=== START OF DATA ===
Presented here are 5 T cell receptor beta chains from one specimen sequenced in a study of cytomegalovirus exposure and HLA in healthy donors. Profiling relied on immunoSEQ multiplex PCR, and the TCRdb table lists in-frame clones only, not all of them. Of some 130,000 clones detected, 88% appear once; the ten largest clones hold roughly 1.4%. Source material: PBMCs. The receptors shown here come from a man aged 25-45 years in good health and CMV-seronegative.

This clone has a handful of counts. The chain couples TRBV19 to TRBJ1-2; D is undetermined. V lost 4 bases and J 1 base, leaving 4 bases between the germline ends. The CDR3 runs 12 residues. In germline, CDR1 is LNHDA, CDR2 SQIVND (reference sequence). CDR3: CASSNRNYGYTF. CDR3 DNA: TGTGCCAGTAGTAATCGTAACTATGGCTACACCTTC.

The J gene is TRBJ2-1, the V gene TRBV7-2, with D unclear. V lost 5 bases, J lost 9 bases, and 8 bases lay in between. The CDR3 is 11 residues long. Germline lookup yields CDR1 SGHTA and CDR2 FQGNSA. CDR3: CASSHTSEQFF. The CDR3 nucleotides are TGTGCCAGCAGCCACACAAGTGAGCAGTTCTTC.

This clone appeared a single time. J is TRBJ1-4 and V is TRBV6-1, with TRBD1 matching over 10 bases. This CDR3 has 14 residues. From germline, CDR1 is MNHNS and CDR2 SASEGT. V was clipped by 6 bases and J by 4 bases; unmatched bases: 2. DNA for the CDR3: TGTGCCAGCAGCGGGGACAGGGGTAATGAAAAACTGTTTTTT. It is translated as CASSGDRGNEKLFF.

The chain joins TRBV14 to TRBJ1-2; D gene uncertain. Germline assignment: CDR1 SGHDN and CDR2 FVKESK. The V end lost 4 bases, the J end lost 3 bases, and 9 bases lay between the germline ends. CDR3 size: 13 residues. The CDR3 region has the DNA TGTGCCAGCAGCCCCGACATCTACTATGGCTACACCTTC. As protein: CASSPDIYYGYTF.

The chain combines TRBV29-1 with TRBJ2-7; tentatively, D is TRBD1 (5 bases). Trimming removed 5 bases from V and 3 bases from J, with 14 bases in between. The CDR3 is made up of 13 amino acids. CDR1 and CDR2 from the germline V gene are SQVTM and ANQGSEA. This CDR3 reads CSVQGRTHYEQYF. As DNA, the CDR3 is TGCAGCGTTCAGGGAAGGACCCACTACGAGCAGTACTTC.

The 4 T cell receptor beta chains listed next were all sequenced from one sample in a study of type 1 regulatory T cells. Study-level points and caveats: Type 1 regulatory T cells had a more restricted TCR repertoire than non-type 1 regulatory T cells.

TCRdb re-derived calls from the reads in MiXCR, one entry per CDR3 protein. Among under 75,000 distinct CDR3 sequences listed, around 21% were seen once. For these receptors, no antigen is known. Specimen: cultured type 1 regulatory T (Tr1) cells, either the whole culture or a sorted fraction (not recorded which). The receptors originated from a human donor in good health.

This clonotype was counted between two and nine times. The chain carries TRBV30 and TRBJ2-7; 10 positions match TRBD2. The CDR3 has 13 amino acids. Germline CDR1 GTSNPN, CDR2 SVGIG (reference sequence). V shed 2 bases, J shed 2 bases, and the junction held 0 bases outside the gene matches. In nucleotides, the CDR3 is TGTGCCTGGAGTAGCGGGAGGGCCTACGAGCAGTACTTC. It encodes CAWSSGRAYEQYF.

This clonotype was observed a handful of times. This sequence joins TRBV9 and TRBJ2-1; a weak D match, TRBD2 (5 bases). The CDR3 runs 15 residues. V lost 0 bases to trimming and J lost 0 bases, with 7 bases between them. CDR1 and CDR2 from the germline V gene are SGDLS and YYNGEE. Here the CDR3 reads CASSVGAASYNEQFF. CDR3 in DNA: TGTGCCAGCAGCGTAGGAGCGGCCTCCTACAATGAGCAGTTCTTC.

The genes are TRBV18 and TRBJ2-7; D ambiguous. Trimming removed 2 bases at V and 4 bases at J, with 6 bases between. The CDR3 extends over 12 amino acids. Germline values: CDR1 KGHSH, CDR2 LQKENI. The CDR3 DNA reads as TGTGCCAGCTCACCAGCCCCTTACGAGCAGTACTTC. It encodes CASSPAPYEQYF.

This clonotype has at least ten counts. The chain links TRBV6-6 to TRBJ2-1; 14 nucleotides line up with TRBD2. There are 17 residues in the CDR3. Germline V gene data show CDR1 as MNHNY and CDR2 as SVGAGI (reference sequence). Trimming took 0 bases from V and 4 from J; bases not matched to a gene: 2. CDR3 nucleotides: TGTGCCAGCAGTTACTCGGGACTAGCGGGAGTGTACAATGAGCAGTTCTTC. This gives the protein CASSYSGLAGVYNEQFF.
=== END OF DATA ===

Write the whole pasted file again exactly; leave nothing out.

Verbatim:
Presented here are 5 T cell receptor beta chains from one specimen sequenced in a study of cytomegalovirus exposure and HLA in healthy donors. Profiling relied on immunoSEQ multiplex PCR, and the TCRdb table lists in-frame clones only, not all of them. Of some 130,000 clones detected, 88% appear once; the ten largest clones hold roughly 1.4%. Source material: PBMCs. The receptors shown here come from a man aged 25-45 years in good health and CMV-seronegative.

This clone has a handful of counts. The chain couples TRBV19 to TRBJ1-2; D is undetermined. V lost 4 bases and J 1 base, leaving 4 bases between the germline ends. The CDR3 runs 12 residues. In germline, CDR1 is LNHDA, CDR2 SQIVND (reference sequence). CDR3: CASSNRNYGYTF. CDR3 DNA: TGTGCCAGTAGTAATCGTAACTATGGCTACACCTTC.

The J gene is TRBJ2-1, the V gene TRBV7-2, with D unclear. V lost 5 bases, J lost 9 bases, and 8 bases lay in between. The CDR3 is 11 residues long. Germline lookup yields CDR1 SGHTA and CDR2 FQGNSA. CDR3: CASSHTSEQFF. The CDR3 nucleotides are TGTGCCAGCAGCCACACAAGTGAGCAGTTCTTC.

This clone appeared a single time. J is TRBJ1-4 and V is TRBV6-1, with TRBD1 matching over 10 bases. This CDR3 has 14 residues. From germline, CDR1 is MNHNS and CDR2 SASEGT. V was clipped by 6 bases and J by 4 bases; unmatched bases: 2. DNA for the CDR3: TGTGCCAGCAGCGGGGACAGGGGTAATGAAAAACTGTTTTTT. It is translated as CASSGDRGNEKLFF.

The chain joins TRBV14 to TRBJ1-2; D gene uncertain. Germline assignment: CDR1 SGHDN and CDR2 FVKESK. The V end lost 4 bases, the J end lost 3 bases, and 9 bases lay between the germline ends. CDR3 size: 13 residues. The CDR3 region has the DNA TGTGCCAGCAGCCCCGACATCTACTATGGCTACACCTTC. As protein: CASSPDIYYGYTF.

The chain combines TRBV29-1 with TRBJ2-7; tentatively, D is TRBD1 (5 bases). Trimming removed 5 bases from V and 3 bases from J, with 14 bases in between. The CDR3 is made up of 13 amino acids. CDR1 and CDR2 from the germline V gene are SQVTM and ANQGSEA. This CDR3 reads CSVQGRTHYEQYF. As DNA, the CDR3 is TGCAGCGTTCAGGGAAGGACCCACTACGAGCAGTACTTC.

The 4 T cell receptor beta chains listed next were all sequenced from one sample in a study of type 1 regulatory T cells. Study-level points and caveats: Type 1 regulatory T cells had a more restricted TCR repertoire than non-type 1 regulatory T cells.

TCRdb re-derived calls from the reads in MiXCR, one entry per CDR3 protein. Among under 75,000 distinct CDR3 sequences listed, around 21% were seen once. For these receptors, no antigen is known. Specimen: cultured type 1 regulatory T (Tr1) cells, either the whole culture or a sorted fraction (not recorded which). The receptors originated from a human donor in good health.

This clonotype was counted between two and nine times. The chain carries TRBV30 and TRBJ2-7; 10 positions match TRBD2. The CDR3 has 13 amino acids. Germline CDR1 GTSNPN, CDR2 SVGIG (reference sequence). V shed 2 bases, J shed 2 bases, and the junction held 0 bases outside the gene matches. In nucleotides, the CDR3 is TGTGCCTGGAGTAGCGGGAGGGCCTACGAGCAGTACTTC. It encodes CAWSSGRAYEQYF.

This clonotype was observed a handful of times. This sequence joins TRBV9 and TRBJ2-1; a weak D match, TRBD2 (5 bases). The CDR3 runs 15 residues. V lost 0 bases to trimming and J lost 0 bases, with 7 bases between them. CDR1 and CDR2 from the germline V gene are SGDLS and YYNGEE. Here the CDR3 reads CASSVGAASYNEQFF. CDR3 in DNA: TGTGCCAGCAGCGTAGGAGCGGCCTCCTACAATGAGCAGTTCTTC.

The genes are TRBV18 and TRBJ2-7; D ambiguous. Trimming removed 2 bases at V and 4 bases at J, with 6 bases between. The CDR3 extends over 12 amino acids. Germline values: CDR1 KGHSH, CDR2 LQKENI. The CDR3 DNA reads as TGTGCCAGCTCACCAGCCCCTTACGAGCAGTACTTC. It encodes CASSPAPYEQYF.

This clonotype has at least ten counts. The chain links TRBV6-6 to TRBJ2-1; 14 nucleotides line up with TRBD2. There are 17 residues in the CDR3. Germline V gene data show CDR1 as MNHNY and CDR2 as SVGAGI (reference sequence). Trimming took 0 bases from V and 4 from J; bases not matched to a gene: 2. CDR3 nucleotides: TGTGCCAGCAGTTACTCGGGACTAGCGGGAGTGTACAATGAGCAGTTCTTC. This gives the protein CASSYSGLAGVYNEQFF.